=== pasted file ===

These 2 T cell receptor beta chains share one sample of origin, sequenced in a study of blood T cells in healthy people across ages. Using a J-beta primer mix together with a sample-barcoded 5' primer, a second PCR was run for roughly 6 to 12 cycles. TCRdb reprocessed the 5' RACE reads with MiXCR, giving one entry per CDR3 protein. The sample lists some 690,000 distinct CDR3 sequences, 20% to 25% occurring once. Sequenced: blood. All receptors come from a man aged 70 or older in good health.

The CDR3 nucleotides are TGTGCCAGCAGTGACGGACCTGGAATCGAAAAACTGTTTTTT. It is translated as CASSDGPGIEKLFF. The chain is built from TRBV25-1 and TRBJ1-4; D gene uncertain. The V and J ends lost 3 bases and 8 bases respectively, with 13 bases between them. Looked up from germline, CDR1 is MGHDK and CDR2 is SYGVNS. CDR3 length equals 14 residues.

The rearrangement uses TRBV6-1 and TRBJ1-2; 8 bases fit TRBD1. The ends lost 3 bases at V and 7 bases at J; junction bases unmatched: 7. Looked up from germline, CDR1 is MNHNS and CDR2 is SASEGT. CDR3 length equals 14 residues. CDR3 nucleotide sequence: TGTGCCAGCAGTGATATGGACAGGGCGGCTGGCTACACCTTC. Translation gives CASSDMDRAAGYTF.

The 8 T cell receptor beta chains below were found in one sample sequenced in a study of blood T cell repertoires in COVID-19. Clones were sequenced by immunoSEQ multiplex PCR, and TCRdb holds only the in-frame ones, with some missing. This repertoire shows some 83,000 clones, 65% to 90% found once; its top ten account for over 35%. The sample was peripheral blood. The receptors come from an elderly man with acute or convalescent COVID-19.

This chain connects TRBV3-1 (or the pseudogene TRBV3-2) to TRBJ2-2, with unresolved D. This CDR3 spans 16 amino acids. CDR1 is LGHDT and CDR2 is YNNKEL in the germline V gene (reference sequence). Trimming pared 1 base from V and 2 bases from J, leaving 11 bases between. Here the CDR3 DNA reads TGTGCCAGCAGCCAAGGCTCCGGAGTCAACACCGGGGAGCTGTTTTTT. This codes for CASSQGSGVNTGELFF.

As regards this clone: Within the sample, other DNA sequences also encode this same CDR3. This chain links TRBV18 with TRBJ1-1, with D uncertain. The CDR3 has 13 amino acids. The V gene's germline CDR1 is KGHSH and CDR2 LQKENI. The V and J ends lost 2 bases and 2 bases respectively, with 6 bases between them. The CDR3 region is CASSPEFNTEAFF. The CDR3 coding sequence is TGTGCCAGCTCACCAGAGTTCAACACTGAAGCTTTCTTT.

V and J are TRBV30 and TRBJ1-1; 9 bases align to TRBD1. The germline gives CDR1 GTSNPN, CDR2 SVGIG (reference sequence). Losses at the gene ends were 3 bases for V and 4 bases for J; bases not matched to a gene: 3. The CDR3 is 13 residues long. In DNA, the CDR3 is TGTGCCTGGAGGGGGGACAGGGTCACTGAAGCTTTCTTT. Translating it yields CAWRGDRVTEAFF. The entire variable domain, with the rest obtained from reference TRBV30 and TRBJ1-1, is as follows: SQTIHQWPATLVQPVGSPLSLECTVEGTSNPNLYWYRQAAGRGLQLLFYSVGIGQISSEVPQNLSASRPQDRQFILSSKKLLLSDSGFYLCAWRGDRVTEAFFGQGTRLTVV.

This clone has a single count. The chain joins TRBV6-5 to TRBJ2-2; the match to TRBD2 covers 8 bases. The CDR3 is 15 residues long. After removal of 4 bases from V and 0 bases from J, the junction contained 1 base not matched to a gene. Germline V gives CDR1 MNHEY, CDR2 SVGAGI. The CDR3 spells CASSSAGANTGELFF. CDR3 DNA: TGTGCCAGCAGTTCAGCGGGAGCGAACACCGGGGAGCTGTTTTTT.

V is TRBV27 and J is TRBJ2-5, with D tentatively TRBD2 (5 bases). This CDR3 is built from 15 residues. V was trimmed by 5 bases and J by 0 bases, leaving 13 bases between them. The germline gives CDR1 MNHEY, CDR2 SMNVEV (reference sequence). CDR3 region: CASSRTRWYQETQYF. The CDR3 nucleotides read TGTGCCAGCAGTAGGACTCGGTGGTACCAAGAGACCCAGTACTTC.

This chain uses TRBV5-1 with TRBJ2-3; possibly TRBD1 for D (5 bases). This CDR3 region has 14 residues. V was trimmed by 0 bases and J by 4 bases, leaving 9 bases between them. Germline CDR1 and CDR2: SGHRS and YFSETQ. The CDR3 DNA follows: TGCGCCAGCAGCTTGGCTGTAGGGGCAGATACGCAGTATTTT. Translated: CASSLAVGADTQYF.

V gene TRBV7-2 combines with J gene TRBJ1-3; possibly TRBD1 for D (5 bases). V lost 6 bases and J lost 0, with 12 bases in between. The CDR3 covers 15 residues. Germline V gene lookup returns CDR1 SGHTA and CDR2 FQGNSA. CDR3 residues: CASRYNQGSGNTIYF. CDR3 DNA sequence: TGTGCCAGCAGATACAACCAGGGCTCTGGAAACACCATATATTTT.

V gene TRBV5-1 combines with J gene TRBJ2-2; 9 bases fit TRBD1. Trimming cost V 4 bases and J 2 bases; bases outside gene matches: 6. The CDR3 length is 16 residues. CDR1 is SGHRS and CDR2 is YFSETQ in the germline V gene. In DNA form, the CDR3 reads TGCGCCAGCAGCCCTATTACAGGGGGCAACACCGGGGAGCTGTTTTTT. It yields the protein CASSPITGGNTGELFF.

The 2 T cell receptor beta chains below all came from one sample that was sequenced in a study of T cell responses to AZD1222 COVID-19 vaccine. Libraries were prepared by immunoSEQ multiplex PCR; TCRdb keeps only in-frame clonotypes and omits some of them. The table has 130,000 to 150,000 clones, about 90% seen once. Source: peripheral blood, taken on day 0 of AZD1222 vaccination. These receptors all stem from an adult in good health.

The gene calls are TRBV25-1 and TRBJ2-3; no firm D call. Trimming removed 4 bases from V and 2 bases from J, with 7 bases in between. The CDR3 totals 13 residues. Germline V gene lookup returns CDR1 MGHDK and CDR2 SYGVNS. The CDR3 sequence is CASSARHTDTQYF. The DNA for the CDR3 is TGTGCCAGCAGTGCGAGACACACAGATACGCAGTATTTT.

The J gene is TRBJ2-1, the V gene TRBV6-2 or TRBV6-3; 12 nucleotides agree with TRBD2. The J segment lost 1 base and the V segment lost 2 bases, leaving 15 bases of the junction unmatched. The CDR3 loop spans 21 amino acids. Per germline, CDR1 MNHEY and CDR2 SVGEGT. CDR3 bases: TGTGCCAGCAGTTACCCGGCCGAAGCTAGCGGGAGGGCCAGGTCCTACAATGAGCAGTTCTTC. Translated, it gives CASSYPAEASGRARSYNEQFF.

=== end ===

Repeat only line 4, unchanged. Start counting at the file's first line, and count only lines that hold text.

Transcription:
The 8 T cell receptor beta chains below were found in one sample sequenced in a study of blood T cell repertoires in COVID-19. Clones were sequenced by immunoSEQ multiplex PCR, and TCRdb holds only the in-frame ones, with some missing. This repertoire shows some 83,000 clones, 65% to 90% found once; its top ten account for over 35%. The sample was peripheral blood. The receptors come from an elderly man with acute or convalescent COVID-19.